More women are claiming their place in business and politics

June Czelusniak, 77, owner of June’s Hallmark in the Price Chopper Plaza on Route 30, has been in bu

June Czelusniak, 77, owner of June’s Hallmark in the Price Chopper Plaza on Route 30, has been in business for more than 30 years.

She was one of the first female business owners on Route 30, when there were only a handful of stores on the now busy thoroughfare.

She recalls how difficult it was for her to receive a loan from the bank. After several attempts to secure one, Czelusniak had to have her husband back her endeavor with his pension. People predicted she would last only three months.

“They didn’t give women loans back then, unless you gave them two arms in return,” she said while eating lunch in the store’s back room on a recent afternoon. Not only has Czelusniak survived for 32 years, she is the only business owner in the area that has.

“She is the only owner, man or woman, who is still here,” store manager Barbara Bianchi said.

Czelusniak, a well-kempt woman with a wide smile, recalled sitting around her kitchen table with representatives from Hallmark, who were all men, and having them agree to let her sell Hallmark products in her card store. She now operates a Hallmark Gold Crown store, selling specialty cards, collectibles and gifts.

Being one of the only female business owners in the county when she opened her store, a lot of what she learned was through trial and error and instincts.

Today, more women are taking control of business and politics throughout the country, and the Mohawk Valley is no exception. Several large companies in the area are run by women and residents in the cities of Johnstown and Amsterdam have elected women to lead.

The Montgomery County Chamber of Commerce recently started a committee to help women business owners in the county get started, bond, commiserate and grow. The second meeting of WOW (Women of Worth) was held at the end of March at Noteworthy Industries Inc.

Noteworthy, the largest employer in Montgomery County, is run by a woman, Carol Constantino. She sat at the end of a long conference table discussing various activities the group planned to organize each month for the members of WOW, including speakers, parties and girls nights out.

The group hopes to help new women business owners by putting together a welcome packet.

“This will help them rather than finding out the hard way like the rest of us had to do,” Susan Dygon, owner of Susan Sanford’s School of Dance said. “More and more women are opening businesses these days.”

giving politics a try

Women are not only opening businesses; they are entering into politics.

This year, the city of Johnstown is celebrating its 250th anniversary. In 2005, the city’s residents elected its first woman mayor. Susan Singerland was sworn in on a Bible signed by Elizabeth Cady Stanton and Susan B. Anthony.

The Mohawk Valley has a history of inspiring prominent women. Elizabeth Cady Stanton wrote her Declaration of Sentiments, which she delivered at the first women’s rights convention in Seneca Falls, in Johnstown.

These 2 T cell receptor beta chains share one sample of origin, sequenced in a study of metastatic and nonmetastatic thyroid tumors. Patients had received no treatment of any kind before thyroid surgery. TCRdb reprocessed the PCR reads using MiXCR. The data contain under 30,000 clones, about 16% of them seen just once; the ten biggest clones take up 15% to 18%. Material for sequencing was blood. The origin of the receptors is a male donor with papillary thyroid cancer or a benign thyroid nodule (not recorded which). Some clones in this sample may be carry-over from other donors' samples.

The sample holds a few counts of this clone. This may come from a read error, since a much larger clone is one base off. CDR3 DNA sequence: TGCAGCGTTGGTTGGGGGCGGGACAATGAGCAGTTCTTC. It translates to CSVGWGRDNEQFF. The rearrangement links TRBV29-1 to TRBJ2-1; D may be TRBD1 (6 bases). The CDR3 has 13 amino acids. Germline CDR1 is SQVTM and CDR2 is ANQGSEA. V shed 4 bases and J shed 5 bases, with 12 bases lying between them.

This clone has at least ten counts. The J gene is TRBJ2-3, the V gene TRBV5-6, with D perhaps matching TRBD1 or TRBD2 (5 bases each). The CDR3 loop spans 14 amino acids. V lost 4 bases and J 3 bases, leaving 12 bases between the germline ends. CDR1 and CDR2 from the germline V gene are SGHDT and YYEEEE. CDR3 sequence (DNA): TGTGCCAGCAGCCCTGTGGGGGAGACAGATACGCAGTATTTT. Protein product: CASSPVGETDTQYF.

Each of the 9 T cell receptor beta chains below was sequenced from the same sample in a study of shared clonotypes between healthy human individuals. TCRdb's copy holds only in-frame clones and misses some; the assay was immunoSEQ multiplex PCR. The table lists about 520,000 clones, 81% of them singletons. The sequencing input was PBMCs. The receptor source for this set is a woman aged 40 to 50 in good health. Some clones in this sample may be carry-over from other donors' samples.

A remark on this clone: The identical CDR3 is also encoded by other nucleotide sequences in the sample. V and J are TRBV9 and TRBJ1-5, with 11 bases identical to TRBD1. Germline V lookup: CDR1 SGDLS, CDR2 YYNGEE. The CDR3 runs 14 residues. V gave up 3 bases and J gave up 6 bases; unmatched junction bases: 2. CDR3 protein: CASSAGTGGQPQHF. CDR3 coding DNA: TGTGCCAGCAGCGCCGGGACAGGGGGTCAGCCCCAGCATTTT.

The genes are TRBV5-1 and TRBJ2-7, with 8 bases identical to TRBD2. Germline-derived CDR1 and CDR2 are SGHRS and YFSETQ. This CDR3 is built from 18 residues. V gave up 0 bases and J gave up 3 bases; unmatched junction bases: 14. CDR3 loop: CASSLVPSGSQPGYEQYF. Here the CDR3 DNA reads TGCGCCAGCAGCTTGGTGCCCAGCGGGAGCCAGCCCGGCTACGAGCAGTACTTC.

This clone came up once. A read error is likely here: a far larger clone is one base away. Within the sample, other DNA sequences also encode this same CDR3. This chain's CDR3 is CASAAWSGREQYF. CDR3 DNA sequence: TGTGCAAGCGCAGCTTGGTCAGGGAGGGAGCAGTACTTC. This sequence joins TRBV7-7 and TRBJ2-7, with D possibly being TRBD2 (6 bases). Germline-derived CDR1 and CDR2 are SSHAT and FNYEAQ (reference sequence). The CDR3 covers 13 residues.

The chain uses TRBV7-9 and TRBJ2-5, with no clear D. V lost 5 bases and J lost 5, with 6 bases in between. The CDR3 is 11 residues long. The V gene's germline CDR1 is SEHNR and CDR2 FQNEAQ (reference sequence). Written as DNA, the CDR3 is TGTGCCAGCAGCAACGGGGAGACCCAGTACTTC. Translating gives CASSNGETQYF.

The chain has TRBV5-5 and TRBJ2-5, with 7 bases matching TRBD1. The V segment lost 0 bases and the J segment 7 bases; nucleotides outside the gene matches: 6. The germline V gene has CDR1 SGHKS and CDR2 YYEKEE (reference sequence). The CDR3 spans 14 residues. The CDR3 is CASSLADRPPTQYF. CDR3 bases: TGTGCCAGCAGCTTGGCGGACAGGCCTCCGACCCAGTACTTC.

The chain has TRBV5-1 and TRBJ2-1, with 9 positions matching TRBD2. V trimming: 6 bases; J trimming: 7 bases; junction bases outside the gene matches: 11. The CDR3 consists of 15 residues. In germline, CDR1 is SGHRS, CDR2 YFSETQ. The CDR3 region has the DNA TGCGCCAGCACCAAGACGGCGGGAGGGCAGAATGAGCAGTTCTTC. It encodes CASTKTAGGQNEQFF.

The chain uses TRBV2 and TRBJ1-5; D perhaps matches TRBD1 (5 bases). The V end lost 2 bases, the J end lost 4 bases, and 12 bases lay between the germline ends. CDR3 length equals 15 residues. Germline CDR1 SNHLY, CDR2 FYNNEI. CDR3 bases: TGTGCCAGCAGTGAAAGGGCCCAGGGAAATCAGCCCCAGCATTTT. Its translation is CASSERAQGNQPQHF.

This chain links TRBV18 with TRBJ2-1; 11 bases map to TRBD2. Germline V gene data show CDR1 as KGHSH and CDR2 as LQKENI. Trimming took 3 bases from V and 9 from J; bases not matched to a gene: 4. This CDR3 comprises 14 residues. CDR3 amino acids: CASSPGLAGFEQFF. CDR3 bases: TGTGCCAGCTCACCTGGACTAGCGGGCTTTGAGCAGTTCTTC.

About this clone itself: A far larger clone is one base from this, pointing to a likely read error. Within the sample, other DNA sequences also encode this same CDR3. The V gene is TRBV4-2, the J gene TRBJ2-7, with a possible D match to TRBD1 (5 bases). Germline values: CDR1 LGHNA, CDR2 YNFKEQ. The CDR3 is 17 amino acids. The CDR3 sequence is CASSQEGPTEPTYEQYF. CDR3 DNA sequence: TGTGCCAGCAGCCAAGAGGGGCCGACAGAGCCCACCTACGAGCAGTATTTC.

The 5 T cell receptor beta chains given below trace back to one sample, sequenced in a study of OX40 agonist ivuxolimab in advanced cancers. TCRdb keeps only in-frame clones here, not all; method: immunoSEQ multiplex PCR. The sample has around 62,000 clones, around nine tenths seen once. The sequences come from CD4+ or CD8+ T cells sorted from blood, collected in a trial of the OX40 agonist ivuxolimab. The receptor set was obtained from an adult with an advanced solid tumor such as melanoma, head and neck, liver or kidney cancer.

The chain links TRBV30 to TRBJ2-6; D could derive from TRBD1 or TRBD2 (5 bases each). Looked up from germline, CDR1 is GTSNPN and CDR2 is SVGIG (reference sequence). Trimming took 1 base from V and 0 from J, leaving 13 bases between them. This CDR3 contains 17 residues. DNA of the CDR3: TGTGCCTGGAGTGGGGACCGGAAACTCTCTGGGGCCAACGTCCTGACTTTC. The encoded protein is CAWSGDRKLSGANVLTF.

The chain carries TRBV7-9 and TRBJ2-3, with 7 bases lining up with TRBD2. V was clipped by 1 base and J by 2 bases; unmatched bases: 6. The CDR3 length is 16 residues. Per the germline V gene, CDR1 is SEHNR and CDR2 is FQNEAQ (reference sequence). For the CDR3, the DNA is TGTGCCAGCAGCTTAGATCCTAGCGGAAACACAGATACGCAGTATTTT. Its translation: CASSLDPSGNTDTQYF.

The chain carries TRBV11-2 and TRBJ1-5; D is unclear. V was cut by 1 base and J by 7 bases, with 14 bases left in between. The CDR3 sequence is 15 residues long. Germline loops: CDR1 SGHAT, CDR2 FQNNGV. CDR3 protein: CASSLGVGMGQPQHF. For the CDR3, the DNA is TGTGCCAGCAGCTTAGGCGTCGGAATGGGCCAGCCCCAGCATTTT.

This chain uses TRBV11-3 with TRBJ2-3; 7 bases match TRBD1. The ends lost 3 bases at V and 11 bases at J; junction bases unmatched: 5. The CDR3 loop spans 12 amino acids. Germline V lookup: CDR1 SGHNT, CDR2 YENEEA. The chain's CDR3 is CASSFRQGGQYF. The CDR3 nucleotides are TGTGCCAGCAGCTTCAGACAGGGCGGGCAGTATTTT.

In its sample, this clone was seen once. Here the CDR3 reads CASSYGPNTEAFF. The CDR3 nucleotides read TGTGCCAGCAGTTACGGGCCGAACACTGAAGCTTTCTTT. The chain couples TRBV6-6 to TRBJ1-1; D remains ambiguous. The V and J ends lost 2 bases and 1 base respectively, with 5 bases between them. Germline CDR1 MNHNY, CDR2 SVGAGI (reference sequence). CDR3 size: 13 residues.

After Slingerland took office, a group of women started the Elizabeth Cady Stanton Women’s Consortium, and held their first conference this year. The group has also purchased a home at 9 S. William St., and plan to use it as a meeting place and museum highlighting women’s history in the Mohawk Valley.

“All these things are converging. I’m not saying I started it, they were all ready to be brought together, but this wave they are creating it very exciting,” Slingerland said. “It’s an exciting time for women in the Mohawk Valley and certainly in the city of Johnstown.”

Amsterdam’s first female mayor, Anne Thane, is trying to spur some excitement in her city, but she said being the first women mayor was more of an issue than she anticipated.

“It always surprises me when I run into bias,” she said. “Women are really powerful. My mother always said that men are the chiefs, but women are the bosses.”

Thane said she has run into people treating her condescendingly, with low expectations and with less respect because she’s a woman “who laughs a lot.”

“I sometimes feel like people are trying to push the envelope to see how far they can go with me,” she said.

She said most of the organizations in Amsterdam are run by men, including the newly appointed AIDA board, the Rotary, the golf commission, the planning board. She said most of the developers she deals with are men. She often walks into meetings with mostly men.

Thane doesn’t believe that Montgomery County is behind the times when it comes to accepting women in powerful roles.

“It’s across the board, not just in Montgomery County,” she said. “We’re all still suffragettes, I guess.”

Thane wishes that people would put less emphasis on gender and focus on her talents.

“I’m proud to be a women in this job and I like that it inspires people, especially young girls,” she said. “I would like them to know that doors are open for us, you just might have to push at them.”

Categories: Schenectady County


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